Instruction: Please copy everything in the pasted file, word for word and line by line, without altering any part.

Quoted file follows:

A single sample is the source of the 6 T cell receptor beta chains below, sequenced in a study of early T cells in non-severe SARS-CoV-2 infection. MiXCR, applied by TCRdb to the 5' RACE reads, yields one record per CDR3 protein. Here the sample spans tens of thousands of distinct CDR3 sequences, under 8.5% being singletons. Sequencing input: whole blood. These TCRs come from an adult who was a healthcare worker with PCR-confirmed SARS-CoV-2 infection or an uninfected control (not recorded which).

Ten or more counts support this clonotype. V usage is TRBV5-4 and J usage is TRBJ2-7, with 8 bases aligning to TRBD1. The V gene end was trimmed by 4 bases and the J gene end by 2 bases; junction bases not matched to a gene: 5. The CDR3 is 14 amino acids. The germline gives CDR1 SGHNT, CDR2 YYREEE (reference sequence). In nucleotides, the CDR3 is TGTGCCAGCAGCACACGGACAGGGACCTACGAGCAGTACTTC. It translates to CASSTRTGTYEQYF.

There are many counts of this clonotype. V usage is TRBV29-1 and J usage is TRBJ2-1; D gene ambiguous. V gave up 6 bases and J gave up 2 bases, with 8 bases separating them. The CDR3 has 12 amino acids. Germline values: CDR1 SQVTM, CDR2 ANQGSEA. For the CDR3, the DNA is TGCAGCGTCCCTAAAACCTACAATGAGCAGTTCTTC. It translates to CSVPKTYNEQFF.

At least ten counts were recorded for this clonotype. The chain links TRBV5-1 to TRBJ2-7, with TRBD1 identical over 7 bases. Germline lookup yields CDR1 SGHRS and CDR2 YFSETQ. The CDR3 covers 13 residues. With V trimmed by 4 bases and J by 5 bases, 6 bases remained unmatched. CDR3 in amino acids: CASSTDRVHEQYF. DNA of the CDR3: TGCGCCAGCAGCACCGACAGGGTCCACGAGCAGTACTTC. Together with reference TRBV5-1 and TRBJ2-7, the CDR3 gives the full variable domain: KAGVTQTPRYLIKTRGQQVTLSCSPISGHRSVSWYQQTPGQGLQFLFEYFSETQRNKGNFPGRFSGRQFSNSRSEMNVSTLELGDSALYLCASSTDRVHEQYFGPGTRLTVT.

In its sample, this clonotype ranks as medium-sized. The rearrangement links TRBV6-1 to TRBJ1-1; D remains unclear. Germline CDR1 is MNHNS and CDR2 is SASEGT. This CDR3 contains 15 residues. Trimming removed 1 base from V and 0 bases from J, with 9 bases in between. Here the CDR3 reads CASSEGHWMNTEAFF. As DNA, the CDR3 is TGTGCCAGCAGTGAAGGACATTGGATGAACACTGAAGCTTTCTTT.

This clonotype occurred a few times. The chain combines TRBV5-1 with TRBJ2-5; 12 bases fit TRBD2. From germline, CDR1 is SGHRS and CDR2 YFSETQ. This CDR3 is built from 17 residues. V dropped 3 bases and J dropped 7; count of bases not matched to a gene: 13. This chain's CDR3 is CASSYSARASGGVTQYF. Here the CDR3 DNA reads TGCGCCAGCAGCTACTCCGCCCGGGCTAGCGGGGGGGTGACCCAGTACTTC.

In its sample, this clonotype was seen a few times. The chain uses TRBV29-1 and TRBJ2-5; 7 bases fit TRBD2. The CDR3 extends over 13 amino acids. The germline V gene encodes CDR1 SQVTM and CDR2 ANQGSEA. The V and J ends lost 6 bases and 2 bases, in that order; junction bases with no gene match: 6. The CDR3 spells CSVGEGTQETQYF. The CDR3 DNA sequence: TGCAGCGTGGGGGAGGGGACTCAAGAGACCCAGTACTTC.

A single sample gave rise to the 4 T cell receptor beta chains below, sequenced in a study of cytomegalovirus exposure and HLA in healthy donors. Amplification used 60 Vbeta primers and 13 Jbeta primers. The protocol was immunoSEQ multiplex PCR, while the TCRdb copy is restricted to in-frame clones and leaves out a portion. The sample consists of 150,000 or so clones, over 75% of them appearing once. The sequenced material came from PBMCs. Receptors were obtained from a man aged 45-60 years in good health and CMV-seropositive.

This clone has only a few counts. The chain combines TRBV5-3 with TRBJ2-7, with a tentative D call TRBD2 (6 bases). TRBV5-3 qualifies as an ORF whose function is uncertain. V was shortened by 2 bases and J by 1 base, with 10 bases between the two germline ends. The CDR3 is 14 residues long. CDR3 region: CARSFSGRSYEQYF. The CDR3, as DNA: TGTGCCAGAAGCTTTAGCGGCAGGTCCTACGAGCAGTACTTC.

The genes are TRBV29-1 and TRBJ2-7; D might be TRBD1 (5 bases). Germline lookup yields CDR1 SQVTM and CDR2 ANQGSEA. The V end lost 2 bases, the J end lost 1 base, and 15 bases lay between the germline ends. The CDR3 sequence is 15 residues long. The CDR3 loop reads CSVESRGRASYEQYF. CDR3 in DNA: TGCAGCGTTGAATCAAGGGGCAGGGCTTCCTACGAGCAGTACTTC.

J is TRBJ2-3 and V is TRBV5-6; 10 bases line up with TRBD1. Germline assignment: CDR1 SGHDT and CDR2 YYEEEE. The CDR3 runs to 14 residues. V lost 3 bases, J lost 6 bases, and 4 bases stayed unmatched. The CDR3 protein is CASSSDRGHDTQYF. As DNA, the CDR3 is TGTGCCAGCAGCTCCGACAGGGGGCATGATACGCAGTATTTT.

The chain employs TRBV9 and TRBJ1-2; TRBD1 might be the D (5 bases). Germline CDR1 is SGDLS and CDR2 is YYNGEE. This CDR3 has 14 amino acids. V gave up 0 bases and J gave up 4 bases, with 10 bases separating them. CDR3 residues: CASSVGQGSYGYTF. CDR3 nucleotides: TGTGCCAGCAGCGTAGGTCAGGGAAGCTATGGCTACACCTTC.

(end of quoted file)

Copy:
A single sample is the source of the 6 T cell receptor beta chains below, sequenced in a study of early T cells in non-severe SARS-CoV-2 infection. MiXCR, applied by TCRdb to the 5' RACE reads, yields one record per CDR3 protein. Here the sample spans tens of thousands of distinct CDR3 sequences, under 8.5% being singletons. Sequencing input: whole blood. These TCRs come from an adult who was a healthcare worker with PCR-confirmed SARS-CoV-2 infection or an uninfected control (not recorded which).

Ten or more counts support this clonotype. V usage is TRBV5-4 and J usage is TRBJ2-7, with 8 bases aligning to TRBD1. The V gene end was trimmed by 4 bases and the J gene end by 2 bases; junction bases not matched to a gene: 5. The CDR3 is 14 amino acids. The germline gives CDR1 SGHNT, CDR2 YYREEE (reference sequence). In nucleotides, the CDR3 is TGTGCCAGCAGCACACGGACAGGGACCTACGAGCAGTACTTC. It translates to CASSTRTGTYEQYF.

There are many counts of this clonotype. V usage is TRBV29-1 and J usage is TRBJ2-1; D gene ambiguous. V gave up 6 bases and J gave up 2 bases, with 8 bases separating them. The CDR3 has 12 amino acids. Germline values: CDR1 SQVTM, CDR2 ANQGSEA. For the CDR3, the DNA is TGCAGCGTCCCTAAAACCTACAATGAGCAGTTCTTC. It translates to CSVPKTYNEQFF.

At least ten counts were recorded for this clonotype. The chain links TRBV5-1 to TRBJ2-7, with TRBD1 identical over 7 bases. Germline lookup yields CDR1 SGHRS and CDR2 YFSETQ. The CDR3 covers 13 residues. With V trimmed by 4 bases and J by 5 bases, 6 bases remained unmatched. CDR3 in amino acids: CASSTDRVHEQYF. DNA of the CDR3: TGCGCCAGCAGCACCGACAGGGTCCACGAGCAGTACTTC. Together with reference TRBV5-1 and TRBJ2-7, the CDR3 gives the full variable domain: KAGVTQTPRYLIKTRGQQVTLSCSPISGHRSVSWYQQTPGQGLQFLFEYFSETQRNKGNFPGRFSGRQFSNSRSEMNVSTLELGDSALYLCASSTDRVHEQYFGPGTRLTVT.

In its sample, this clonotype ranks as medium-sized. The rearrangement links TRBV6-1 to TRBJ1-1; D remains unclear. Germline CDR1 is MNHNS and CDR2 is SASEGT. This CDR3 contains 15 residues. Trimming removed 1 base from V and 0 bases from J, with 9 bases in between. Here the CDR3 reads CASSEGHWMNTEAFF. As DNA, the CDR3 is TGTGCCAGCAGTGAAGGACATTGGATGAACACTGAAGCTTTCTTT.

This clonotype occurred a few times. The chain combines TRBV5-1 with TRBJ2-5; 12 bases fit TRBD2. From germline, CDR1 is SGHRS and CDR2 YFSETQ. This CDR3 is built from 17 residues. V dropped 3 bases and J dropped 7; count of bases not matched to a gene: 13. This chain's CDR3 is CASSYSARASGGVTQYF. Here the CDR3 DNA reads TGCGCCAGCAGCTACTCCGCCCGGGCTAGCGGGGGGGTGACCCAGTACTTC.

In its sample, this clonotype was seen a few times. The chain uses TRBV29-1 and TRBJ2-5; 7 bases fit TRBD2. The CDR3 extends over 13 amino acids. The germline V gene encodes CDR1 SQVTM and CDR2 ANQGSEA. The V and J ends lost 6 bases and 2 bases, in that order; junction bases with no gene match: 6. The CDR3 spells CSVGEGTQETQYF. The CDR3 DNA sequence: TGCAGCGTGGGGGAGGGGACTCAAGAGACCCAGTACTTC.

A single sample gave rise to the 4 T cell receptor beta chains below, sequenced in a study of cytomegalovirus exposure and HLA in healthy donors. Amplification used 60 Vbeta primers and 13 Jbeta primers. The protocol was immunoSEQ multiplex PCR, while the TCRdb copy is restricted to in-frame clones and leaves out a portion. The sample consists of 150,000 or so clones, over 75% of them appearing once. The sequenced material came from PBMCs. Receptors were obtained from a man aged 45-60 years in good health and CMV-seropositive.

This clone has only a few counts. The chain combines TRBV5-3 with TRBJ2-7, with a tentative D call TRBD2 (6 bases). TRBV5-3 qualifies as an ORF whose function is uncertain. V was shortened by 2 bases and J by 1 base, with 10 bases between the two germline ends. The CDR3 is 14 residues long. CDR3 region: CARSFSGRSYEQYF. The CDR3, as DNA: TGTGCCAGAAGCTTTAGCGGCAGGTCCTACGAGCAGTACTTC.

The genes are TRBV29-1 and TRBJ2-7; D might be TRBD1 (5 bases). Germline lookup yields CDR1 SQVTM and CDR2 ANQGSEA. The V end lost 2 bases, the J end lost 1 base, and 15 bases lay between the germline ends. The CDR3 sequence is 15 residues long. The CDR3 loop reads CSVESRGRASYEQYF. CDR3 in DNA: TGCAGCGTTGAATCAAGGGGCAGGGCTTCCTACGAGCAGTACTTC.

J is TRBJ2-3 and V is TRBV5-6; 10 bases line up with TRBD1. Germline assignment: CDR1 SGHDT and CDR2 YYEEEE. The CDR3 runs to 14 residues. V lost 3 bases, J lost 6 bases, and 4 bases stayed unmatched. The CDR3 protein is CASSSDRGHDTQYF. As DNA, the CDR3 is TGTGCCAGCAGCTCCGACAGGGGGCATGATACGCAGTATTTT.

The chain employs TRBV9 and TRBJ1-2; TRBD1 might be the D (5 bases). Germline CDR1 is SGDLS and CDR2 is YYNGEE. This CDR3 has 14 amino acids. V gave up 0 bases and J gave up 4 bases, with 10 bases separating them. CDR3 residues: CASSVGQGSYGYTF. CDR3 nucleotides: TGTGCCAGCAGCGTAGGTCAGGGAAGCTATGGCTACACCTTC.